So why should we take Ascension Day seriously; what is the so what or invitation behind the Ascension? Surely all Ascension, you might think, is the tiny bit of detail wedged between the Resurrection and Pentecost?  Well, it may well be that not much bible footage – in fact just three verses – is given to the Ascension, but that does not mean that it is not hugely significant. In fact, maybe it is so significant that to add extra words, to pan out the story, would be to diminish its significance? Just a thought?


The Ascension invites us and beckons us to do two things, or to look in two directions:

First, it invites us to look backwards at story of Jesus’ life, or the incarnation, afresh, from the perspective of a little distance. It invites us to see his life through the lens of Eulogy. This means looking at his life with a sense of praise and thanksgiving, remembering all that he did and achieved on our behalf.
But, a word of caution: please don’t, when you are Eulogising over Jesus’ life, fall into the trap of recollecting the facts of his life – then he did this, then he did that.  Remember the why or the purpose of his life, the value and ethos of his life, and then take that into your hearts, so that you are strengthened to live better, more purposeful lives in the nitty gritty of the here and now and on into your unknown and unknowable futures.

Secondly, the Ascension allows to look forward in a spirit of anticipation to Pentecost and the outpouring of the Holy Spirit on the church. Pentecost is the moment when the church is breathed into being and given a common language spoken in diverse tongues. It is also the fulfilment of Jesus’ promise that he will not leave us orphaned.
Ascension Day invites us to pause and stand stock still, providing us with the opportunity to look back at the life of Jesus, through the lens of Eulogy, in a spirit of praise and thanksgiving, truly remembering all that he achieved through his earthly life, and to look forward to Pentecost in a spirit of hopeful expectation. Through the Ascension, the past and the future are brought into the present.

Today, let us take our part in recapturing the essence of Ascension Day,


Good morning & welcome to a short service of thanksgiving for 75th anniversary of VE Day.

Today’s service will take the form of a selection of readings and prayers, whilst we also listen to Holst’s Venus the Bringer of Peace, from The Planets. Between each set of readings & prayers we will keep a period of silence.

This piece of music, along with the readings, has been chosen because the fruit, or reward, for victory is surely peace - good and godly relationships between all people, all nations, for all time. Peace is the greatest of all prizes and the noblest of all outcomes.

But, as well as reflecting on peace and resolving to always work for peace, we must also spend a little time remembering and giving thanks for those brave soldiers, sailors and airmen who lost their lives fighting in Europe, for the sake of universal peace - victory belongs to no one and it belongs to everyone, for the victory that they won is truly a universal victory.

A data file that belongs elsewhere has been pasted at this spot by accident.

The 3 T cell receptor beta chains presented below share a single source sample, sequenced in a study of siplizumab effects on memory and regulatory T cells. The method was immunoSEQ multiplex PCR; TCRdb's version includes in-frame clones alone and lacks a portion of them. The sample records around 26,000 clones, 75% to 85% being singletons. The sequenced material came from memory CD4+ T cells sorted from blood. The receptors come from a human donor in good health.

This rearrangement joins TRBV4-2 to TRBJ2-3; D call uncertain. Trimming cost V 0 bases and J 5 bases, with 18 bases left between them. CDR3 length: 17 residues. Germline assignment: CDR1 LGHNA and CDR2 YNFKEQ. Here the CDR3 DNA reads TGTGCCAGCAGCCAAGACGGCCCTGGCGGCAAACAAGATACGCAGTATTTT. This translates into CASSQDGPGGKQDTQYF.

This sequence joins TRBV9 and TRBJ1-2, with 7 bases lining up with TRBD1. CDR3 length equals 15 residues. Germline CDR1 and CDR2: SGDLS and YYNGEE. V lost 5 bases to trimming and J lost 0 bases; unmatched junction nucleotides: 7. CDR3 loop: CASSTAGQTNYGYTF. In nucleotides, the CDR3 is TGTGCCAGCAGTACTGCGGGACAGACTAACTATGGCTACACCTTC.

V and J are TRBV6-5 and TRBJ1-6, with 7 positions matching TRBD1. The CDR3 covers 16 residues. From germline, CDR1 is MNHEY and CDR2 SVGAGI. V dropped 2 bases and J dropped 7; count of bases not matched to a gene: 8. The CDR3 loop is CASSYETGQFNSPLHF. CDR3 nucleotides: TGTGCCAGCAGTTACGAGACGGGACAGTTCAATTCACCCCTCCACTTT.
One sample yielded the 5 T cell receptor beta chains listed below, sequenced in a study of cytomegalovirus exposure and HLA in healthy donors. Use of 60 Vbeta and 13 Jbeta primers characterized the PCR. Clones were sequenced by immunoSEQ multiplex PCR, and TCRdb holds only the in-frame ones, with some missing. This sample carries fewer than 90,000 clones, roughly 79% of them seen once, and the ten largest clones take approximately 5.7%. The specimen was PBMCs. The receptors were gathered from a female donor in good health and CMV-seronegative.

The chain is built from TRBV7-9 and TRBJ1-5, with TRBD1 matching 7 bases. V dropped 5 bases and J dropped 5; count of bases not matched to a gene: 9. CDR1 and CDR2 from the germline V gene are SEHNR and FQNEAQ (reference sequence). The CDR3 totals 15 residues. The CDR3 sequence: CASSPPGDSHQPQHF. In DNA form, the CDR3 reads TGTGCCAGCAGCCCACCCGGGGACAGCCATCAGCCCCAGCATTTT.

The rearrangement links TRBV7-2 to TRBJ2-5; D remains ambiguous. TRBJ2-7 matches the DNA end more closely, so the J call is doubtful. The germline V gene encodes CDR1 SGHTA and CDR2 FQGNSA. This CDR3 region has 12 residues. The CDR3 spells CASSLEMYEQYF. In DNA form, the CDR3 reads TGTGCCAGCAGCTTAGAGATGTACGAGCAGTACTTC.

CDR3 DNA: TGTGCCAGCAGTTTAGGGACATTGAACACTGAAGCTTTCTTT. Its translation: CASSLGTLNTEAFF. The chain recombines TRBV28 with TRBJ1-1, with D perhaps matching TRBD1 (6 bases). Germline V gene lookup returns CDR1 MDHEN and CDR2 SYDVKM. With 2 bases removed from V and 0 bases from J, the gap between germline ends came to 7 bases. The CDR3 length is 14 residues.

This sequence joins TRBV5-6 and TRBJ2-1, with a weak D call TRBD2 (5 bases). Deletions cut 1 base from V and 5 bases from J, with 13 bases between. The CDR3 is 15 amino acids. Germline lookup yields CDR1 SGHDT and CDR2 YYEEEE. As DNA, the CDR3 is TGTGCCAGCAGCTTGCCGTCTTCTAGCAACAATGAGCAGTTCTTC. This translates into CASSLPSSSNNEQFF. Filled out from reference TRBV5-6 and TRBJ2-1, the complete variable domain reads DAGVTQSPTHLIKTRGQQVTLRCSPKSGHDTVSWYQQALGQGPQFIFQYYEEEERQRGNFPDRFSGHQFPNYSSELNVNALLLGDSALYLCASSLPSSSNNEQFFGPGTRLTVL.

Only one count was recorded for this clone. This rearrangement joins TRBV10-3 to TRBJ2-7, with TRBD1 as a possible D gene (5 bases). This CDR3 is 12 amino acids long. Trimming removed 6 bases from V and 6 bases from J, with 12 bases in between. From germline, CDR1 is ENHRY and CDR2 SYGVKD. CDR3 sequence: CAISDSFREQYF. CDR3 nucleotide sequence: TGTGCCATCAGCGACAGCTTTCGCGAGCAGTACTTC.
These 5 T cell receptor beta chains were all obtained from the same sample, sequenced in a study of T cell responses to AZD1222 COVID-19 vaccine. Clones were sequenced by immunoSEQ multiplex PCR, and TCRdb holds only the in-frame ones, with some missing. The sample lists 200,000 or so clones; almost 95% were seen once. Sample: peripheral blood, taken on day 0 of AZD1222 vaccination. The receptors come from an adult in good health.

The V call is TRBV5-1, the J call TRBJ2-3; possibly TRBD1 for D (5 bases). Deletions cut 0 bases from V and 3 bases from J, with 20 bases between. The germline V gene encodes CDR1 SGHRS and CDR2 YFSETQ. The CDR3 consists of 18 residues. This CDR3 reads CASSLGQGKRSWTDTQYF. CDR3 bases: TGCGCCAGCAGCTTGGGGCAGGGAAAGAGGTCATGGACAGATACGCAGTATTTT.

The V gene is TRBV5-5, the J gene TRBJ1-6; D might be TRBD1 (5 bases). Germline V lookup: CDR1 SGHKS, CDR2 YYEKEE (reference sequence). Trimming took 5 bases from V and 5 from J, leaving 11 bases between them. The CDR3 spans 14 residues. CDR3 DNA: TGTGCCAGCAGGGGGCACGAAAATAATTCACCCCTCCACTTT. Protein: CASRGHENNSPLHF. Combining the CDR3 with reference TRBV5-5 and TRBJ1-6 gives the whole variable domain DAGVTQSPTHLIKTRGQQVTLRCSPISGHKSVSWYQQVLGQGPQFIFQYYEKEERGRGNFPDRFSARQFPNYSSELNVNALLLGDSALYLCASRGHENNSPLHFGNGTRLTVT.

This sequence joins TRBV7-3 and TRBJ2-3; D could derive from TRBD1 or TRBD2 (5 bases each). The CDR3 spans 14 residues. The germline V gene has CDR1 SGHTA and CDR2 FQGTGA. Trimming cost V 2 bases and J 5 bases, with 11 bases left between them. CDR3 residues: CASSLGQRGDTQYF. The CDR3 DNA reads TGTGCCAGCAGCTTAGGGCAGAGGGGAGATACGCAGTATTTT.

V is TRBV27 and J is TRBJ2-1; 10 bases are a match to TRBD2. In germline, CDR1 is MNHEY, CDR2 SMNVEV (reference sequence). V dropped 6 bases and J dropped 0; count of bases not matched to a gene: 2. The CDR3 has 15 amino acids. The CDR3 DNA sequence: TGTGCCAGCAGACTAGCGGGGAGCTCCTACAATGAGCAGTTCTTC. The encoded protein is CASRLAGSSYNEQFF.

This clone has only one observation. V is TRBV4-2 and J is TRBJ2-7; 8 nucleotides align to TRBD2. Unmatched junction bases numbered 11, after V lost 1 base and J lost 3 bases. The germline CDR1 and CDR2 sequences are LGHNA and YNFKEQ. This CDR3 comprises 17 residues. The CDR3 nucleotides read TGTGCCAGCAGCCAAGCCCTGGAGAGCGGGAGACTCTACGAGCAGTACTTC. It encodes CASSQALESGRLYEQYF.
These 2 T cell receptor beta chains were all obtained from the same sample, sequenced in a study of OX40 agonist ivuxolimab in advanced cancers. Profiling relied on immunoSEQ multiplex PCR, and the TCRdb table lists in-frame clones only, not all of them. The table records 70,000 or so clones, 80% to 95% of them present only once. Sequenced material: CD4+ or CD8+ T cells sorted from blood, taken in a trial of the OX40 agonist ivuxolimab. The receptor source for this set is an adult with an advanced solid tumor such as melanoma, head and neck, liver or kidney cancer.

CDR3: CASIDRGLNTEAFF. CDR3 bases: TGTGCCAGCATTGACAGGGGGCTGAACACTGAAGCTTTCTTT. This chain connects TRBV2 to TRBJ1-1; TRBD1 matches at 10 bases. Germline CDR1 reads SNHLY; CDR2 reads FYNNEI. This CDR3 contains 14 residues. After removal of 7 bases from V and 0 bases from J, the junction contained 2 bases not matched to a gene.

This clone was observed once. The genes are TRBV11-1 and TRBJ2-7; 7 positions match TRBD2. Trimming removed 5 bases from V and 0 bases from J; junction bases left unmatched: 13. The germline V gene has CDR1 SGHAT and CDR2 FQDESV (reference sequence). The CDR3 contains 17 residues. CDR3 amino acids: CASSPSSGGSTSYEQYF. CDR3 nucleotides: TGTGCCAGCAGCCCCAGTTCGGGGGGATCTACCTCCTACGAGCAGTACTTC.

Remembering well, with thanksgiving, is so especially important, for when we remember well, we are strengthened to live better, more peaceful lives - in the here and now and into the future. Our job, yours and mine, is to ripen the fruit of victory, never letting it become bitter or hollow. So, let us keep a minute’s silence whilst we remember those who gave their lives to secure both victory and peace.


A collect for universal peace: Father of all, your risen Son gave new hope to his apostles with words of peace and the assurance of his presence; send your Holy Spirit into the troubled places of the world, bless them with Christ’s gift of peace and strengthen the resolve of all who work to reveal your kingdom on earth as in heaven; through Jesus Christ your Son our Lord, who is alive & reigns with you, in the unity of the Holy Spirit, one God, now and forever, Amen.

Reading: Psalm 72:1-8


A Prayer for the Nations. This prayer was written by Eric Milner-White, a former Dean of York Minister who also served as chaplain on the Western Front in the First World War:

‘O God who woulds’t fold both heaven and earth in a single peace, let the design of thy great love lighten upon the waste of our wraths and sorrows, and give peace to thy Church, peace among nations, peace in our dwellings, and peace in our hearts; through thy Son our Saviour Jesus Christ, Amen.

And a prayer for peace written by someone unknown; an anonymous author: ‘Lead us from death to life, from falsehood to truth. Lead us from despair to hope, from fear to trust. Lead us from hate to love, from war to peace. Let peace fill our hearts, our world, our universe, Amen.


Let us pray together the words that Our Saviour, the Victor of Life over Death gave us: Our Father….


The Peace of God which passes all understanding keep your hearts and minds in the knowledge and love of God and his Son Jesus Christ our Lord, and the blessing…